Leading technology for high-level research
KARL MAYER’s new BIAXTRONIC® CO at the RWTH Aachen University for innovative semi-finished fibre products
Textile reinforcements in concrete do not require any corrosion-related covering and thus make building cheaper, more environmentally friendly and more versatile.
Completely new architectural solutions can be implemented through the slender construction forms of textile concrete.
The Institute for Textile Technology (ITA) at the RWTH Aachen University is investigating what is actually possible. Already between 1999 and 2011, the Construction Composites Research Group developed textile reinforcement structures for concrete structures as part of the Collaborative Research Centre 532. The work was carried out on a KARL MAYER Malimo machine, and then continued at the ITA after 2011.
Recent textile projects placed high demands on machine technology and required new investments. Once again, the ITA opted for a model from KARL MAYER. “The Malimo was already a great machine. Unfortunately, it was just getting on a bit,” says Martin Scheurer from the Department of Textile Machinery and ITA, when explaining their choice.
He and his colleagues also valued KARL MAYER as a competent partner when it came to questions and service. They are now excited about the newcomer: a BIAXTRONIC® CO was delivered to Aachen at the end of 2020. It had been completely assembled and functionally tested in advance at KARL MAYER Technische Textilien in Chemnitz, since it is a tailor-made model. The high-performance warp knitting machine with course-oriented weft-insertion was equipped with novel functions that will open up new research paths for the ITA and its research partners.
A made-to-measure model
BIAXTRONIC® CO is predestined for the production of biaxial non-crimp fabrics and composite structures, and was equipped with specific features for its use at the ITA. One of these is KAMCOS® 2. The latest generation of KARL MAYER’s Command System offers an ethernet interface for integrating the machine into an existing network.
This enables participation in future-oriented research topics such as Industry 4.0, inline quality control, sociology and process chain networking. “We are planning to transmit the data from the producing machine via ethernet to the Internet of Production Excellence Cluster at RWTH Aachen University. The cluster deals with production research in high-wage countries,” explains Martin Scheurer.
The BIAXTRONIC® CO for the research facility was also equipped with an EL pattern drive. Electronic guide bar control and the ability to vary process parameters inline contribute to the production of locally adapted, tailor-made textiles. What’s more, the product quality can also be significantly improved. For example, Martin Scheurer wants to use the EL drive to investigate the influence of the warp knitting thread in different lapping variants on the geometry of the roving used and thus on the behaviour of the finished grid structure. Other details that favoured the BIAXTRONIC® CO are a working width that meets standard industrial practices and the possibility of feeding basic substrates such as nonwovens in a standard process.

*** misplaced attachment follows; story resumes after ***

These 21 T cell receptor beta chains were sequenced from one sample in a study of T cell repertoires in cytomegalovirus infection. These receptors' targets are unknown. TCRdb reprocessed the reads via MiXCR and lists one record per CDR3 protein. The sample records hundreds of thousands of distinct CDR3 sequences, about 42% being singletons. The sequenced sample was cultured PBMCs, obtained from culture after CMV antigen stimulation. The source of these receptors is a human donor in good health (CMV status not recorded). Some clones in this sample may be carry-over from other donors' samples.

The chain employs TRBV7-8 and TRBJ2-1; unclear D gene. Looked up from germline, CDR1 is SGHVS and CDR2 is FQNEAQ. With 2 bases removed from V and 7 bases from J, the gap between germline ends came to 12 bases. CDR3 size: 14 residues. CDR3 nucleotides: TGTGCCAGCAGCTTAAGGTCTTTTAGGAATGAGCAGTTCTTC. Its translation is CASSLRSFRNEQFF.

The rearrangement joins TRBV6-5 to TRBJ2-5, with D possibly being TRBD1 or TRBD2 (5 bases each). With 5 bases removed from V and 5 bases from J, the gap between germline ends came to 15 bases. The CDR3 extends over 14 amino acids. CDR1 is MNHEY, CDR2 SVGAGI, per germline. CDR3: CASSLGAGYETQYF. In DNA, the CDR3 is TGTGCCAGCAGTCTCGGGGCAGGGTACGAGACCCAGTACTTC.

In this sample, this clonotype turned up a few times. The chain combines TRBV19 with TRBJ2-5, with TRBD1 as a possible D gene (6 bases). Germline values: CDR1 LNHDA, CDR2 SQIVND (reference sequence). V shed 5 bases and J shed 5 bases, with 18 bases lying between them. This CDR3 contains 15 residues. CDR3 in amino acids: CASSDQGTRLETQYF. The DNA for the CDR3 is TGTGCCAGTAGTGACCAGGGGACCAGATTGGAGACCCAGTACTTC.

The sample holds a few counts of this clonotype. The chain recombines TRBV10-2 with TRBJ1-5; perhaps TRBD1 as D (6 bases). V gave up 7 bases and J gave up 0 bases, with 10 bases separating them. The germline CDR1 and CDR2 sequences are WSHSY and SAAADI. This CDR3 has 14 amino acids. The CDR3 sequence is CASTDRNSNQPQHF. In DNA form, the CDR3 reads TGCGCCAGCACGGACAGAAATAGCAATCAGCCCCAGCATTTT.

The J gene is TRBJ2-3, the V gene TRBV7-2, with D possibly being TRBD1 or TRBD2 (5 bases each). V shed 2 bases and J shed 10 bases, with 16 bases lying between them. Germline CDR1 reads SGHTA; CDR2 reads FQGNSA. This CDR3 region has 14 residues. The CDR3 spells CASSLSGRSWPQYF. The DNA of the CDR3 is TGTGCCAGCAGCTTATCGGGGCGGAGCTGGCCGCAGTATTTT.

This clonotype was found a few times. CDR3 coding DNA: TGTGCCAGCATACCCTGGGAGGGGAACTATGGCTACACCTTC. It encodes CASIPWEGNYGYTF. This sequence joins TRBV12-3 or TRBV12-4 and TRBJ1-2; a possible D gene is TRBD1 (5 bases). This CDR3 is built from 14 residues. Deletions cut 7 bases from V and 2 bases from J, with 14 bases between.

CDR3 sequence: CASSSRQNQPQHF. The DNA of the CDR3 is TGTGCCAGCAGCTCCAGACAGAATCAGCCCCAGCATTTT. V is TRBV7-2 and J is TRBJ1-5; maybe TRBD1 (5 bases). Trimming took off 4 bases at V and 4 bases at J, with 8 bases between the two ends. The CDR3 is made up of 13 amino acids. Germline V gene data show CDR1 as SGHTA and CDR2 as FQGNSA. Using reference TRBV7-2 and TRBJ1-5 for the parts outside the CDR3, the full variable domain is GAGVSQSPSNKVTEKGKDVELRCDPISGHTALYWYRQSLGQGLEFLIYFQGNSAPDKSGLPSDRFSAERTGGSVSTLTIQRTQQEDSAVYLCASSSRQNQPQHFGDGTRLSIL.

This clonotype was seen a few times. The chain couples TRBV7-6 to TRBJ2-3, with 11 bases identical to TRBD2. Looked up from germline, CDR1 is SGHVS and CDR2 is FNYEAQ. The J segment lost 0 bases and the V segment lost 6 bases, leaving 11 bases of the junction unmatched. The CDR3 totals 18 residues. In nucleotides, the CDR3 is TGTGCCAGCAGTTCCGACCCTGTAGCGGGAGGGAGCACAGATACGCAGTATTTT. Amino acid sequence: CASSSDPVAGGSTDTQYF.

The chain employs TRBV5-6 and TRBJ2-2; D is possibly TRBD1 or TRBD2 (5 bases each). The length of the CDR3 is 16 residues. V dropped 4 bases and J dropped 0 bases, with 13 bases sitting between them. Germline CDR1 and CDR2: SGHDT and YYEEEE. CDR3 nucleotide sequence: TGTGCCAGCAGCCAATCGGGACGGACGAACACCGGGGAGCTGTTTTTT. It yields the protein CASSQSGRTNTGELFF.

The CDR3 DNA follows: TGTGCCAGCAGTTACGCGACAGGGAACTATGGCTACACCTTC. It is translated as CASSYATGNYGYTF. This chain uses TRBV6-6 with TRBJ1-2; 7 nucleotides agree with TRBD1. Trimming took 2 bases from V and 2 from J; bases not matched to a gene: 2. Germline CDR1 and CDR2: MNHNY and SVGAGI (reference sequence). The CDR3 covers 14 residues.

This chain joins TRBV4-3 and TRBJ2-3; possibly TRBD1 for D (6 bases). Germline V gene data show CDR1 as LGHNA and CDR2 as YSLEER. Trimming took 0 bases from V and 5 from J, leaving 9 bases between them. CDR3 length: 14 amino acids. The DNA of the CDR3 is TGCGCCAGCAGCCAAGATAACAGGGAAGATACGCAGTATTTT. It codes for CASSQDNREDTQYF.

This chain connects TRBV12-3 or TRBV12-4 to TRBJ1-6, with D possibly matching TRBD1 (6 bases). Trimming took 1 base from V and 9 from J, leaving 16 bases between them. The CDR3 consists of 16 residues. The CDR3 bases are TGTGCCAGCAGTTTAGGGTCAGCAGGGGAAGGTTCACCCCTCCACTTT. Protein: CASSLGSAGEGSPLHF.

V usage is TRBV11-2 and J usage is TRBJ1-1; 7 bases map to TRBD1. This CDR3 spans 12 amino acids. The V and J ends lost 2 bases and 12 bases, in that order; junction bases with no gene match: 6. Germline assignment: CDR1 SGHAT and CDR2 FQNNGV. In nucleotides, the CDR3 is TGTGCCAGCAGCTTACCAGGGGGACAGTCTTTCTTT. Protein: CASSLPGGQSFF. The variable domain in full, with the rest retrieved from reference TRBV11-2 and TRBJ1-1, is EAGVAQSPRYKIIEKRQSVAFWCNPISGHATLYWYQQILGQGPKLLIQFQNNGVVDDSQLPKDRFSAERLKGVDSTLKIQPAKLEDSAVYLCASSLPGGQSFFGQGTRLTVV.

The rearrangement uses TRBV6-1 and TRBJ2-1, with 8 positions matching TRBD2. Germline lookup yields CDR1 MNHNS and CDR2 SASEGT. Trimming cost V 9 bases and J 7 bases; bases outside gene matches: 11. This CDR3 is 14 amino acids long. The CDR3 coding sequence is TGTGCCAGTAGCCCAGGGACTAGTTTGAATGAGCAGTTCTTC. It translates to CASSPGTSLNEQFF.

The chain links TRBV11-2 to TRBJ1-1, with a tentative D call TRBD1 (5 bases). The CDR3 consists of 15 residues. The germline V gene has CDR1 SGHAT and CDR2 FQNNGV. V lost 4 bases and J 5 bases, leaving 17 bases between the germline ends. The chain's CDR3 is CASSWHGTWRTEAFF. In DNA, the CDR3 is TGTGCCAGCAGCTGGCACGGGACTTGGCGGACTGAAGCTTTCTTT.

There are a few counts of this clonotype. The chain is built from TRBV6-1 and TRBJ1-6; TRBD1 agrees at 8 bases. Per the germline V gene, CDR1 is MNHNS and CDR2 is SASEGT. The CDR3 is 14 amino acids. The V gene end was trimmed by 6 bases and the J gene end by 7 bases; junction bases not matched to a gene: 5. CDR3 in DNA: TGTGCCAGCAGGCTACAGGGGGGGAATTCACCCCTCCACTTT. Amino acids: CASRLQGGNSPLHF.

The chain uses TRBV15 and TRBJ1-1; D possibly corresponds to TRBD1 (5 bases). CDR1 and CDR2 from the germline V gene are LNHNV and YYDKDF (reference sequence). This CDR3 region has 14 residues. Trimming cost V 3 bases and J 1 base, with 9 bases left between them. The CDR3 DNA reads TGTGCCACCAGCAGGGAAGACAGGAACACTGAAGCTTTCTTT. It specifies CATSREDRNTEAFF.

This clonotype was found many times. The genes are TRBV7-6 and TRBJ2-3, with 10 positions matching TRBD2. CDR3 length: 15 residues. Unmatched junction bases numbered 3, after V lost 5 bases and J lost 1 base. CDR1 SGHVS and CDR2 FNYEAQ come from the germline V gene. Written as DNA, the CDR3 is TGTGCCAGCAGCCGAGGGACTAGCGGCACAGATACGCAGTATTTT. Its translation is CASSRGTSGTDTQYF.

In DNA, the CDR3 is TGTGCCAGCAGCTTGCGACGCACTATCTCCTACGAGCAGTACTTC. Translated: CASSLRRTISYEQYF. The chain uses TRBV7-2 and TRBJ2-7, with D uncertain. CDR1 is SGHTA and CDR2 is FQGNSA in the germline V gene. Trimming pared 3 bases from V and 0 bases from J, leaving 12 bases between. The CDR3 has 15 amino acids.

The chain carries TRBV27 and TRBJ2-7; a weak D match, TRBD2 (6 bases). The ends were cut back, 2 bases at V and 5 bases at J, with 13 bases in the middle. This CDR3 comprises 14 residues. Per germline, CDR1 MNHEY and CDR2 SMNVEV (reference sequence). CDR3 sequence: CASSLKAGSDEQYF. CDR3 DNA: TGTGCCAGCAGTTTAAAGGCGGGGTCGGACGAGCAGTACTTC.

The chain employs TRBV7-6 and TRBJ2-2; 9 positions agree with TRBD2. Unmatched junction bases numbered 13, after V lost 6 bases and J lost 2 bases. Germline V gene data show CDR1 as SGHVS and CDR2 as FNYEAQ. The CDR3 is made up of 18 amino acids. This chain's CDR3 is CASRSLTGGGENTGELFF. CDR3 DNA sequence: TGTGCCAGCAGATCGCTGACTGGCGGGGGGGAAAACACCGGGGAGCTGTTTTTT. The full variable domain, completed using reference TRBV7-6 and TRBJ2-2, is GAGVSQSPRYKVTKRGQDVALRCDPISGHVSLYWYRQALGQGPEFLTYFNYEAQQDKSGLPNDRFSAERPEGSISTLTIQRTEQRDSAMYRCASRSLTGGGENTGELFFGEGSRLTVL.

Research- and practice-based projects
With BIAXTRONIC® CO, ITA researchers want to further develop and produce reinforcement structures for concrete matrices in particular. Functional models and prototypes for other areas of application are also to be produced on the machine. Martin Scheurer and his team want to produce reinforcements for wound dressings and hybrid warp knitted fabrics on a nonwoven substrate, for example.
The combination of grid structures with other materials facilitates fundamental research into geotextile applications. Projects for filtration technology can also be implemented. The production of unidirectional (UD) non-crimp fabrics for fibre composites and of flat warp knitted fabrics for heating textiles, which can be used in the mobility sector, are also conceivable. In addition to research and development work, the ITA has its sights set on production practice using the BIAXTRONIC® CO.
Users of weft-insertion machines can use the capacities and expertise in Aachen to optimise their production processes, produce prototypes of new textile structures or even test the processing of new materials.
Save the date: discovery awaits
Interested parties can find out what can be done with the BIAXTRONIC® CO on 29 April 2021. To kick off the new year, the ITA invites you to discover the new machine as part of a one-day industrial event. “We look forward to exchanging information with industry and research partners from all over the world,” says Martin Scheurer. He is looking forward to stimulating discussions on the needs and future developments relating to companies in the manufacturing sector in particular.
The procurement of the BIAXTRONIC® CO was funded by the German Research Foundation (DFG) and the State of North Rhine-Westphalia under project number INST 222/1264-1 FUGG. The ITA would like to thank the DFG and the State of North Rhine-Westphalia for their financial support.